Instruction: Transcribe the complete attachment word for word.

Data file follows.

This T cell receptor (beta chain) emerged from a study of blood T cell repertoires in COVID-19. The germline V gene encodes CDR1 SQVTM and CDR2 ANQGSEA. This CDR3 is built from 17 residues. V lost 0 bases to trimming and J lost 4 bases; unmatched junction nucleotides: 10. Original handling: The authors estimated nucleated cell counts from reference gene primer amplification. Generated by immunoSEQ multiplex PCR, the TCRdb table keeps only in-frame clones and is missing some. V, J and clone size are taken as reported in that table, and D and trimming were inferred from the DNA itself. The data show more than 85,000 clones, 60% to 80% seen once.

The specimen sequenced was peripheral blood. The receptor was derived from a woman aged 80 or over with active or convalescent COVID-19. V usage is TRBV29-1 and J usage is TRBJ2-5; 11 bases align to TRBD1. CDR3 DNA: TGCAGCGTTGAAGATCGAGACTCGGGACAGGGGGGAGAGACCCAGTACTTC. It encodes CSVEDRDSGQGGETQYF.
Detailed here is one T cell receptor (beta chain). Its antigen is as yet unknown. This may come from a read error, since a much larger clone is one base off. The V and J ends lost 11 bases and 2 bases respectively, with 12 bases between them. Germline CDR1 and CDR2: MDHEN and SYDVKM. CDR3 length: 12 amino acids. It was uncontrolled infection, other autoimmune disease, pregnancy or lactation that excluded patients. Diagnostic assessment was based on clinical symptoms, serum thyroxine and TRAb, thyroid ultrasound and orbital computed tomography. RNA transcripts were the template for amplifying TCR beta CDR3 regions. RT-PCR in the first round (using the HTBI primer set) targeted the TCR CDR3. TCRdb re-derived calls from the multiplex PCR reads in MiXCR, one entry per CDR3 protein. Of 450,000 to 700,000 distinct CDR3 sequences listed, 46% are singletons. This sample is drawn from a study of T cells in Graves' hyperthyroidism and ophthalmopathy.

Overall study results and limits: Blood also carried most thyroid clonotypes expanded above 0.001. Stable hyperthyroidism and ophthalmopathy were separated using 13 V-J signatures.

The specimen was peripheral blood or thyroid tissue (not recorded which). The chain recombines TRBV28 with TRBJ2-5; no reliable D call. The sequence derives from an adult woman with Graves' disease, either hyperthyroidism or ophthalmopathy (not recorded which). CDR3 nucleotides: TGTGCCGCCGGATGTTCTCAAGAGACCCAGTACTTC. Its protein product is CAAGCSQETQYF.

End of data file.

This T cell receptor (beta chain) emerged from a study of blood T cell repertoires in COVID-19. The germline V gene encodes CDR1 SQVTM and CDR2 ANQGSEA. This CDR3 is built from 17 residues. V lost 0 bases to trimming and J lost 4 bases; unmatched junction nucleotides: 10. Original handling: The authors estimated nucleated cell counts from reference gene primer amplification. Generated by immunoSEQ multiplex PCR, the TCRdb table keeps only in-frame clones and is missing some. V, J and clone size are taken as reported in that table, and D and trimming were inferred from the DNA itself. The data show more than 85,000 clones, 60% to 80% seen once.

The specimen sequenced was peripheral blood. The receptor was derived from a woman aged 80 or over with active or convalescent COVID-19. V usage is TRBV29-1 and J usage is TRBJ2-5; 11 bases align to TRBD1. CDR3 DNA: TGCAGCGTTGAAGATCGAGACTCGGGACAGGGGGGAGAGACCCAGTACTTC. It encodes CSVEDRDSGQGGETQYF.
Detailed here is one T cell receptor (beta chain). Its antigen is as yet unknown. This may come from a read error, since a much larger clone is one base off. The V and J ends lost 11 bases and 2 bases respectively, with 12 bases between them. Germline CDR1 and CDR2: MDHEN and SYDVKM. CDR3 length: 12 amino acids. It was uncontrolled infection, other autoimmune disease, pregnancy or lactation that excluded patients. Diagnostic assessment was based on clinical symptoms, serum thyroxine and TRAb, thyroid ultrasound and orbital computed tomography. RNA transcripts were the template for amplifying TCR beta CDR3 regions. RT-PCR in the first round (using the HTBI primer set) targeted the TCR CDR3. TCRdb re-derived calls from the multiplex PCR reads in MiXCR, one entry per CDR3 protein. Of 450,000 to 700,000 distinct CDR3 sequences listed, 46% are singletons. This sample is drawn from a study of T cells in Graves' hyperthyroidism and ophthalmopathy.

Overall study results and limits: Blood also carried most thyroid clonotypes expanded above 0.001. Stable hyperthyroidism and ophthalmopathy were separated using 13 V-J signatures.

The specimen was peripheral blood or thyroid tissue (not recorded which). The chain recombines TRBV28 with TRBJ2-5; no reliable D call. The sequence derives from an adult woman with Graves' disease, either hyperthyroidism or ophthalmopathy (not recorded which). CDR3 nucleotides: TGTGCCGCCGGATGTTCTCAAGAGACCCAGTACTTC. Its protein product is CAAGCSQETQYF.